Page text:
# Battery sizing help?

Discussion in 'General Technical Questions and Answers' started by N8MLP, Nov 5, 2018.

1. ### N8MLPHam MemberQRZ Page

I have a Icom 2200h collecting dust. With its high power output I thought maybe it would be good for off grid portable 2m work.

It is max 65w 15A, what mAh battery do I need? I have a feeling with that power draw it would be to large to backpack with.

2. ### VE3CGAXML SubscriberQRZ Page

it depends on the battery type but mainly how long you are going to operate say 12v at 15A.
go to this site and have a read https://deepcyclebatterystore.com/calculate-battery-amp-hours/
for your application I'f suggest VRLA or lifepo4 batteries.

weight may be an issue for you. heres a comparison between the same battery rating I got off an amazon.com search (sort of like scooter batteries)
VRLA 12v/20ah Dimensions: 7.13 L x 2.99 W x 6.54 H Inches Weight: 13.125 lb(s)
and a
LIFEPO4 12v/20ah 7.2 in. x 3.2 in. x 6.7 in 5.8 lbs.

the lifepo4's are lighter, this site here https://offgridham.com/2016/03/about-lifepo4-batteries/
has some info on them

did a search on LIFEPO4for portable ham ops and got some good google returns
heres one http://oh8stn.org/

3. ### AF7TSHam MemberQRZ Page

Battery size is set by two factors: ability to deliver the necessary power for the job, and ability to deliver the necessary energy for the job.

Batteries are described using 'amp hours'. This unit of measure means the amount of current that the battery can deliver (measured in amps) times the duration of the delivery (in hours). (Of course you can use different related units, eg. milliamp hours or amp seconds; simply scale appropriately.) The delivery starts 'fully charged' and ends at some definition of 'depleted'. Usually 'depleted' is defined in terms of minimum output voltage.

You might think that if a battery could deliver 1 A for 20 hours (20 amp hour rating) then if you need 20A the battery would deliver it for 1 hour. Unfortunately this is not correct. Batteries have internal impedance which means that the output voltage is lower when you draw more current. At higher discharge rates more energy is being dissipated heating up the battery itself, and you hit your minimum output voltage with fewer amp hours delivered.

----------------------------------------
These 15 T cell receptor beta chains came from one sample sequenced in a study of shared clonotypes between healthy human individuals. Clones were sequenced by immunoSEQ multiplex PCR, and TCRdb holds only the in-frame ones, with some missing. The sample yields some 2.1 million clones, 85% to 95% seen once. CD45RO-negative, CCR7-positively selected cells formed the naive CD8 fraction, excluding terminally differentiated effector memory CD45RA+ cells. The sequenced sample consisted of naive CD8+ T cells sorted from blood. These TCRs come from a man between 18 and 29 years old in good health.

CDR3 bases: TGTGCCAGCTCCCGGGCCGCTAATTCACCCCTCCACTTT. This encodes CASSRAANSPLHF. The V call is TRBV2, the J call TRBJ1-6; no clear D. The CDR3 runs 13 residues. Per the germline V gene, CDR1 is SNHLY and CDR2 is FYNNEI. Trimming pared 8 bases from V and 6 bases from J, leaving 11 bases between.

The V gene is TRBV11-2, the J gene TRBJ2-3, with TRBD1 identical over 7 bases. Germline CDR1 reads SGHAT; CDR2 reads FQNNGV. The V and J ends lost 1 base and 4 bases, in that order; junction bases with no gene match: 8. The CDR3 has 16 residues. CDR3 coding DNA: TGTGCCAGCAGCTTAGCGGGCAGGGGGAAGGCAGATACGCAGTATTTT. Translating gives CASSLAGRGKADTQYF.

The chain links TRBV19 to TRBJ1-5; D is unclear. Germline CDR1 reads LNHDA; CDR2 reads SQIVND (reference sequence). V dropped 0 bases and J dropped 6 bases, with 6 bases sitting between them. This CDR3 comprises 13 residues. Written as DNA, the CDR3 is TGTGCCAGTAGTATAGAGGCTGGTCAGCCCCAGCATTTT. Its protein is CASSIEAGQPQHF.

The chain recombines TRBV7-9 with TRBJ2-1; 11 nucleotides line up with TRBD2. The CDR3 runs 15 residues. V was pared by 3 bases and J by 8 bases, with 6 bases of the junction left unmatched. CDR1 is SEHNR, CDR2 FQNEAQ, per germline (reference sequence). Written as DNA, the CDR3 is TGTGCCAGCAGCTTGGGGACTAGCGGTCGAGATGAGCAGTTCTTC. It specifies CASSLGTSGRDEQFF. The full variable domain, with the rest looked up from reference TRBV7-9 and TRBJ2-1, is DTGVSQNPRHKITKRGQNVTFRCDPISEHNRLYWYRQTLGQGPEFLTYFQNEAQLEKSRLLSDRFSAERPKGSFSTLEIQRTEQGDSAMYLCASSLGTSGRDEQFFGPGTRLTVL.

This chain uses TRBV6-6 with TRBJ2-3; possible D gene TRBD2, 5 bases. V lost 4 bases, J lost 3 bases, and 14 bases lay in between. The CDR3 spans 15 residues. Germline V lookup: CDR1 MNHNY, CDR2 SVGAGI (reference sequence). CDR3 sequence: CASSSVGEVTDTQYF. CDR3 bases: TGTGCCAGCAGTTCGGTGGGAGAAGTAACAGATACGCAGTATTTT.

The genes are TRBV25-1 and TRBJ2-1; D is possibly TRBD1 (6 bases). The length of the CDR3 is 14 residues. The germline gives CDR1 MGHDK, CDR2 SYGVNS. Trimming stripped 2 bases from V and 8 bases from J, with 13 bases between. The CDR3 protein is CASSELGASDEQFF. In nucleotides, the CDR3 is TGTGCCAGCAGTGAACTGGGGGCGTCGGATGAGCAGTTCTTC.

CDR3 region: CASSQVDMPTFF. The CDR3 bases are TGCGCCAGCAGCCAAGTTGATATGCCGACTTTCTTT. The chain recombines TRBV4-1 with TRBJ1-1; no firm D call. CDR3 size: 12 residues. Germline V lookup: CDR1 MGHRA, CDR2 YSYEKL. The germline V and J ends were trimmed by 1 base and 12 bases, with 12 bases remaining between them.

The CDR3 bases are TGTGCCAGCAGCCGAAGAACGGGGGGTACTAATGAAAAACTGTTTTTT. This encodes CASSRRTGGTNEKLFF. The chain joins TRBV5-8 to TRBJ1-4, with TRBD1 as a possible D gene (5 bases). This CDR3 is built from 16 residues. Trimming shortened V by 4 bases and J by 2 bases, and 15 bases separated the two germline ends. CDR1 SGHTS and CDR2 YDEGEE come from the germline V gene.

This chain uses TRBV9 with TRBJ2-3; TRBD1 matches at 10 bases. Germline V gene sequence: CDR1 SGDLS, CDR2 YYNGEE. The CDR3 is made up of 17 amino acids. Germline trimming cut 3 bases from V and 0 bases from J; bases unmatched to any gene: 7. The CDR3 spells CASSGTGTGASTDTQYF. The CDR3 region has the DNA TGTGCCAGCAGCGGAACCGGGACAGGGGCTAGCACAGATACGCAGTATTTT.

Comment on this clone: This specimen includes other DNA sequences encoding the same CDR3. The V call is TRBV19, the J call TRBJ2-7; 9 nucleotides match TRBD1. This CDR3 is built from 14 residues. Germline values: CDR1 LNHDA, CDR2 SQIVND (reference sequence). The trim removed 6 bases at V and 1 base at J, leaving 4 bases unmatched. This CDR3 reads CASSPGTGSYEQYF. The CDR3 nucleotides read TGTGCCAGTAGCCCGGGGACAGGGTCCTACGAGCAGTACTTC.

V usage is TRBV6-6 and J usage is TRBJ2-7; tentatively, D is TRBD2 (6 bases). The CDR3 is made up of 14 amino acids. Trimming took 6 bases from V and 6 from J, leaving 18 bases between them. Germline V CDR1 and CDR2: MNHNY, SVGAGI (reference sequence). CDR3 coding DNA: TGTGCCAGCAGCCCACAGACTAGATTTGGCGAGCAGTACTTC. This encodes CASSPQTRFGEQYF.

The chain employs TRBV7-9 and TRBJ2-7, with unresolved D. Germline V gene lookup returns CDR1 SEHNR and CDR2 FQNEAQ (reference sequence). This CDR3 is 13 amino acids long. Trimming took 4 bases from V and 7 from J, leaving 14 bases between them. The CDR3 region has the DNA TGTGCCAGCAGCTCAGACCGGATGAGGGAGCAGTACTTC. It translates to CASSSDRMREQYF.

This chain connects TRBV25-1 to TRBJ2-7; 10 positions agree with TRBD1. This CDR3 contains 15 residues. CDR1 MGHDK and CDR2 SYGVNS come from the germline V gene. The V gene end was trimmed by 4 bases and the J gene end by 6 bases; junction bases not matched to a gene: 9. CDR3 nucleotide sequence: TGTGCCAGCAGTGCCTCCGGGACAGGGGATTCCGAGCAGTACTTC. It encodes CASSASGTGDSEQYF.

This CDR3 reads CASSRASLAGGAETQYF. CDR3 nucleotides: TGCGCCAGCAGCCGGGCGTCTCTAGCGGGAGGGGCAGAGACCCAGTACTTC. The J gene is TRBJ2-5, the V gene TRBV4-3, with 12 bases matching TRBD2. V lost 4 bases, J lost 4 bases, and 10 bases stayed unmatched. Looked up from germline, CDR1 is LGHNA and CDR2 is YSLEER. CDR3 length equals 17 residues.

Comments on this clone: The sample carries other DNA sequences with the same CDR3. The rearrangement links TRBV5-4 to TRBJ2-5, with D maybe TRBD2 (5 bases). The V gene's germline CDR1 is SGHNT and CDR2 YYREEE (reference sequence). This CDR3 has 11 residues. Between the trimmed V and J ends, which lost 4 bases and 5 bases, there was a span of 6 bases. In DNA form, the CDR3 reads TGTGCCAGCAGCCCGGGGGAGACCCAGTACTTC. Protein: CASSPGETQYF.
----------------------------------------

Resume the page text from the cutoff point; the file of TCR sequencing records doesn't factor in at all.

For lead acid batteries, you are probably looking at an 'amp hour' rating at least 3 or 4 times larger than your maximum current draw in order to deliver sufficient voltage do your load and have a reasonable operating time. Probably 20-30kg for a 15A load. https://media.digikey.com/pdf/Data Sheets/Panasonic Batteries PDFS/LC-X1265P.pdf

Other battery technologies have lower internal impedance, which means that you can get away with a lower nominal amp hour capacity to run a heavy load. This is especially beneficial if you are only transmitting for a small fraction of your total operation.

73
Jon
AF7TS

4. ### WA4ILHSubscriberQRZ Page

You might consider also using a solar panel along with the battery if you are considering going off the grid. I played with a couple of these several years a go and was suprised how much power a solar panel produced in bright sunlight.
Tom WA4ILH

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5. ### N3HGBHam MemberQRZ Page

You don't HAVE to use 65 watts

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6. ### KF5LJWHam MemberQRZ Page

Anything you take off grid is going to cost you 5 to 10 times more than buying power from the POCO. So why do you want to pay so much for power? In battery cost alone is going to cost you \$1/Kwh. In TX I pay 7-cents per Kwh up to 2500 Kwh in a month, and anything over 2500 Kwh in a month the rate goes down to 6-cents per Kwh.